Another record in Finland: “Record-high consumption of wood fuels last year”

luke 31-07-2017
Photo: Erkki Oksanen / Luke

Another record in Finland: “Record-high consumption of wood fuels last year”

“In 2016, heating and power plants consumed a total of 19.3 million solid cubic metres of solid fuelwoods, representing an increase of 6 per cent from the previous year, and more than ever before. The total consumption of wood fuels reached an all-time record as well.

In 2016, wood fuels were the most important source of energy in Finland, accounting for 26 per cent of the total energy consumption.

Forest chips used as in the previous year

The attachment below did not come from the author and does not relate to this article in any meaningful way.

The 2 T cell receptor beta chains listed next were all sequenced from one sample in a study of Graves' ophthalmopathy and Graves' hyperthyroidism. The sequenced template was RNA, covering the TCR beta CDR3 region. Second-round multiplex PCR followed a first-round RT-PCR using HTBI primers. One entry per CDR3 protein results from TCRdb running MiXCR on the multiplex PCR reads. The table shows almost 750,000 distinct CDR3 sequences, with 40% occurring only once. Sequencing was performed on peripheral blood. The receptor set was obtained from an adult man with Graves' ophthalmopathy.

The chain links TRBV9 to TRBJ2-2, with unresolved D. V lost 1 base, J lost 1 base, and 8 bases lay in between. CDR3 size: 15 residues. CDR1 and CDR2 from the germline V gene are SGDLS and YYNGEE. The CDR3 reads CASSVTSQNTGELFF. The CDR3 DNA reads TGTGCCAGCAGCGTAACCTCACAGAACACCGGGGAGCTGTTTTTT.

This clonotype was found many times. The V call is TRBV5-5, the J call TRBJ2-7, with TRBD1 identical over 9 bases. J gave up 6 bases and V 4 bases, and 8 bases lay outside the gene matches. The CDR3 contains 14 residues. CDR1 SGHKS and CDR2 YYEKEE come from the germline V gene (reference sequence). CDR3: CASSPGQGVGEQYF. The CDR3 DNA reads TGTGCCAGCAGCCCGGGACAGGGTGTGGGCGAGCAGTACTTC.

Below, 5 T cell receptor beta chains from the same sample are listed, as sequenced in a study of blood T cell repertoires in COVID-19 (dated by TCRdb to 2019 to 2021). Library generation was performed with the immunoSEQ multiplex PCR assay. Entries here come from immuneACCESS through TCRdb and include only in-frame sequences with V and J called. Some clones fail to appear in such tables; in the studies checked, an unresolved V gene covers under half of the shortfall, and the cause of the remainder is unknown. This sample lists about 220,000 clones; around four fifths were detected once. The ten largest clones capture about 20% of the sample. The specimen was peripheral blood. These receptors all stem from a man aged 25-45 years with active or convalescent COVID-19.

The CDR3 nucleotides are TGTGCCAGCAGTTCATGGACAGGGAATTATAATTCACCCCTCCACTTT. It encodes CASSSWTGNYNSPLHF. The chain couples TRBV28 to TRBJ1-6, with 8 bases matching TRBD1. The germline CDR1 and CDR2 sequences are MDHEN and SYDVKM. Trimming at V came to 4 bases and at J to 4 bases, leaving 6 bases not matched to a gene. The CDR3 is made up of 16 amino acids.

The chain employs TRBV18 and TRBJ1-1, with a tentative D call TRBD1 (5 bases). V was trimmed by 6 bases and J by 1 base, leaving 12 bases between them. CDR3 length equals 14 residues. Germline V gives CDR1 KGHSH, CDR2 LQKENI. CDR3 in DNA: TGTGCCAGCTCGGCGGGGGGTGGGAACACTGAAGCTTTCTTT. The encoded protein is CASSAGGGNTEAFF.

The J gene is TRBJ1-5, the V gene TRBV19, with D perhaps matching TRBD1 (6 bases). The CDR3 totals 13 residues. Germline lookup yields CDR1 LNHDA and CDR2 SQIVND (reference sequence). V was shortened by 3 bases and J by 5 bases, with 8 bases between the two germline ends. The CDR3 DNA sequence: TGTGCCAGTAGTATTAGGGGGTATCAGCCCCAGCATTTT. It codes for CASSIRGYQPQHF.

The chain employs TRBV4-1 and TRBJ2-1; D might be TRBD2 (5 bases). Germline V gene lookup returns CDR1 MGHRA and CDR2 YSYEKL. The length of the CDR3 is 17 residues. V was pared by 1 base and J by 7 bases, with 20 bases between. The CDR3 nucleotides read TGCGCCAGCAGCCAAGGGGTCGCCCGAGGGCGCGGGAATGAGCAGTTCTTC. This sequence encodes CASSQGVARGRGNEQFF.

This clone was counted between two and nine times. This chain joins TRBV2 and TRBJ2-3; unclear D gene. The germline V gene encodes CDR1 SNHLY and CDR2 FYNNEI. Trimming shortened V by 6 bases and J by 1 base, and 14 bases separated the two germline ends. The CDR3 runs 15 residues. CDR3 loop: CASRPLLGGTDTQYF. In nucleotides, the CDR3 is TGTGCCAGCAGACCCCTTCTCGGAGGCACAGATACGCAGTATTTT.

The most significant solid wood fuel used by heating and power plants was forest chips, the consumption of which increased by one per cent year-on-year to 7.4 million cubic metres.

The use of forest chips in the combined production of heat and power continued to decrease, shrinking by 6 per cent year-on-year to 4.5 million cubic metres, says Senior Statistician Esa Ylitalo of Natural Resources Institute Finland.

However, the use of forest chips in the generation of heat only increased by 14 per cent, to 2.9 million cubic metres. Together with the forest chips burned in small-scale housing, total consumption reached 8.1 million cubic metres.

Small-sized trees the most significant raw material of forest chips